Following the establishment of the Single Supervisory Mechanism ("SSM"), supervisory engagement for credit institutions is largely determined by the SSM’s Information Management System, rather than the CBI’s PRISM. As a result, the CBI has decided that it will determine each credit institution’s annual supervisory fee on the basis of an adapted version of the ECB’s methodology for determining supervisory fees, which takes into account the CBI’s broader consumer protection, anti-money laundering and financial stability mandate.
Specifically, as is the case under the ECB’s methodology, the CBI’s methodology will provide for a minimum and a variable fee component apportioned between two different categories of institutions. However, while the ECB’s methodology distinguishes between significant institutions and less significant institutions, the CBI’s methodology will distinguish between:
- Category A entities – including significant institutions, retail subsidiaries of significant institutions and high-priority less significant institutions; and
- Category B entities – including non-retail subsidiaries of significant institutions, less significant institutions not within Category A, EEA branches and third country branches.
- Category A entities will pay 80% of the total supervisory levy, due to the fact that such entities require more intensive supervisory engagement.
Institutions that were admitted to the Eligible Liabilities Guarantee (“ELG”) scheme must continue to fund 100% of their supervisory costs, however the CBI will keep their contribution rates under review.
As a result of observations received in submissions to CP108, the CBI has agreed:
- to provide further information to industry to allow for a greater degree of predictability for institutions when calculating an estimated supervisory levy; and
- that each institution will be informed as to which category it is assigned initially, as well as to any subsequent changes to that initial categorisation.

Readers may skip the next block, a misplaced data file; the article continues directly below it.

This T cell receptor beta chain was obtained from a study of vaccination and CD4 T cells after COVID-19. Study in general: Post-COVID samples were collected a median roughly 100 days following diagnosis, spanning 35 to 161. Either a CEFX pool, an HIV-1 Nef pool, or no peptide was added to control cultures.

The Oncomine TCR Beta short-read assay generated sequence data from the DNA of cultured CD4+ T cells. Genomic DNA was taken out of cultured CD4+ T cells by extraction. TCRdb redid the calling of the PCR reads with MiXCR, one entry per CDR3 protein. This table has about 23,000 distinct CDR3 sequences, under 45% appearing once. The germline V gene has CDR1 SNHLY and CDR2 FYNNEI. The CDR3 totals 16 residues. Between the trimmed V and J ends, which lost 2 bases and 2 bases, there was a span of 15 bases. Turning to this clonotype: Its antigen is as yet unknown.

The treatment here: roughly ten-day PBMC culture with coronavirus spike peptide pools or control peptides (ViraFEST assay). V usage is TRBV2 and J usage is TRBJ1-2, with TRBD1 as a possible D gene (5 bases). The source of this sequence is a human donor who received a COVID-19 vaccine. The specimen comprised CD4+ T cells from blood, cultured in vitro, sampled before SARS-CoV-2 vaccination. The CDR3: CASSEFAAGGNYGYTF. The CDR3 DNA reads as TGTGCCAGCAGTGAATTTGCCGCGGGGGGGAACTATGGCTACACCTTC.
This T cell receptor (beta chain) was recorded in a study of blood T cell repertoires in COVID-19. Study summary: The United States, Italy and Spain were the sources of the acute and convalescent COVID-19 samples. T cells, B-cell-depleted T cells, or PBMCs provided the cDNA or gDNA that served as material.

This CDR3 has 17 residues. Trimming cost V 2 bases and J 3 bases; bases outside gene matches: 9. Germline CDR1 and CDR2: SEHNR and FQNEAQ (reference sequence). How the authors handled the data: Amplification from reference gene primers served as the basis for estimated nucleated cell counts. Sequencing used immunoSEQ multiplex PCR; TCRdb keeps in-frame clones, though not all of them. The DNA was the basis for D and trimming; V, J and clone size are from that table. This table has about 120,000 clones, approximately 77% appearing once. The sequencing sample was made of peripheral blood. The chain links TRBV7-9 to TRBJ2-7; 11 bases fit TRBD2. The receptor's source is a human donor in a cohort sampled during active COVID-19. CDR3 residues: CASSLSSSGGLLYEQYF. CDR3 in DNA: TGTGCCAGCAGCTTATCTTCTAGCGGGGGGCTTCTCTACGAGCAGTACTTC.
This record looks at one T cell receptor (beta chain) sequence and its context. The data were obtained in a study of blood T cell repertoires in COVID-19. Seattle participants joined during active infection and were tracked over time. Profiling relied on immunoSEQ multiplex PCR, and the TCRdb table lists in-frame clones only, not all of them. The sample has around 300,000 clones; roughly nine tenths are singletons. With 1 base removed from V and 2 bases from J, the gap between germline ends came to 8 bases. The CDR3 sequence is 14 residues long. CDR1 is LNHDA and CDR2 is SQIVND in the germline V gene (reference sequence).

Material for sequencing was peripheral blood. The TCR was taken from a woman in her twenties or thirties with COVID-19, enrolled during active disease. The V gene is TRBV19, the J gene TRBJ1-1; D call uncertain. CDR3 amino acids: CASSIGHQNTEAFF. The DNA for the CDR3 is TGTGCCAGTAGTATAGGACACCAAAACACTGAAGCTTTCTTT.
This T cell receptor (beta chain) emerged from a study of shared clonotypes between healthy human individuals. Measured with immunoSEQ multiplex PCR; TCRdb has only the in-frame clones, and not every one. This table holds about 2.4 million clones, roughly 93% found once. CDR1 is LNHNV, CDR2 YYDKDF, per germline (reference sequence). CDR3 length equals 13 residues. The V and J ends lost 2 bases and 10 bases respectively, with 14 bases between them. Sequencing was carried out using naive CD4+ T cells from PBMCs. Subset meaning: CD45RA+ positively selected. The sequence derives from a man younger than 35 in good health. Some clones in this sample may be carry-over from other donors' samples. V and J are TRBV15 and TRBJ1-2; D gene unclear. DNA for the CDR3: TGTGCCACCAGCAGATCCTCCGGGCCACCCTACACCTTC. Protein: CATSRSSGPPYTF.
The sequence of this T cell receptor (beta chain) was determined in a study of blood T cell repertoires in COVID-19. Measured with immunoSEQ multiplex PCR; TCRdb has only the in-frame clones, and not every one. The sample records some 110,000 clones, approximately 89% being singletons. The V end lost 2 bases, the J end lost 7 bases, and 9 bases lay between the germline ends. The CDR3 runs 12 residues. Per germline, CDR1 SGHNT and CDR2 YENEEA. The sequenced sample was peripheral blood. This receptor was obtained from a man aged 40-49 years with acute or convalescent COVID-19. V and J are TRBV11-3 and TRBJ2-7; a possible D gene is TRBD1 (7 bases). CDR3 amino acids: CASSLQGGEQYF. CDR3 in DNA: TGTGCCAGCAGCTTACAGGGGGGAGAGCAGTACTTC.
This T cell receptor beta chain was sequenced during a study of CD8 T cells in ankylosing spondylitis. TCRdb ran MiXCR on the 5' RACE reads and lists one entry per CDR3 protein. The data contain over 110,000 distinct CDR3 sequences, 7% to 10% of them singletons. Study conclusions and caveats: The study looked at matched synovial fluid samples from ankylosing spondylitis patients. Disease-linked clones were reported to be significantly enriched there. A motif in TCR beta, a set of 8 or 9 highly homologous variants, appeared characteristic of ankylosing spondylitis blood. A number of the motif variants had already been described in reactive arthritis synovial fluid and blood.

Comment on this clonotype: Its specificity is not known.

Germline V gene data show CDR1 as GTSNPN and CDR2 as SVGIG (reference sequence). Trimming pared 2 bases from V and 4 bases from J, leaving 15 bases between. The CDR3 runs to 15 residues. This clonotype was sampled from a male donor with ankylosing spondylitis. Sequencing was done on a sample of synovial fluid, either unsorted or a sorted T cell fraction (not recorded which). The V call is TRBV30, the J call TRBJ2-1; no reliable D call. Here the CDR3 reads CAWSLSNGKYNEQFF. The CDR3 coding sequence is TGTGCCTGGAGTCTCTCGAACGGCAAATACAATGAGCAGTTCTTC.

Irish and EEA Investment Firms and Fund Service Providers (FSPs)
Irish investment firms and FSPs will be charged a single levy comprising both a flat element and a variable element set as a multiple of the entity’s PRISM impact score that exceeds a specified threshold. The flat element, the multiple and the threshold will be determined annually and will depend on the cost of supervision. The proposed levy methodology will first apply from 3 January 2018 and will not impact on the 2017 funding levy.
In relation to EEA investment firms and FSPs, the CBI will introduce, in 2017, a levy set equal to the flat levy component of Irish Investment Firms and FSPs. This flat levy will be determined annually and in 2016, would have amounted to €6,606.
As indicated in CP108, EEA insurers writing Irish risks will be categorised into three categories for levying purposes, as follows:
- Category 1 – large non-life and life insurers, to be levied at half the rate of medium high insurers;
- Category 2 – non-life insurers not belonging to Category 1 having written motor insurance in Ireland in 2016, to be levied at half the rate of medium low insurers; and
- Category 3 – insurers not belonging to Category 1 or Category 2 to be levied as before.
The CBI intends to phase in the new levy calculation methodology for Category 1 insurers over two years, so that in 2017 branches will be levied at 25% of the medium high rate, with a further increase to 50% of the medium high rate in 2018.
While in CP108 the CBI indicated that it would start invoicing and collecting levies from certain EEA insurers operating by way of freedom of services in Ireland, it will not proceed with these changes in 2017, but intends to further consider its approach on this issue.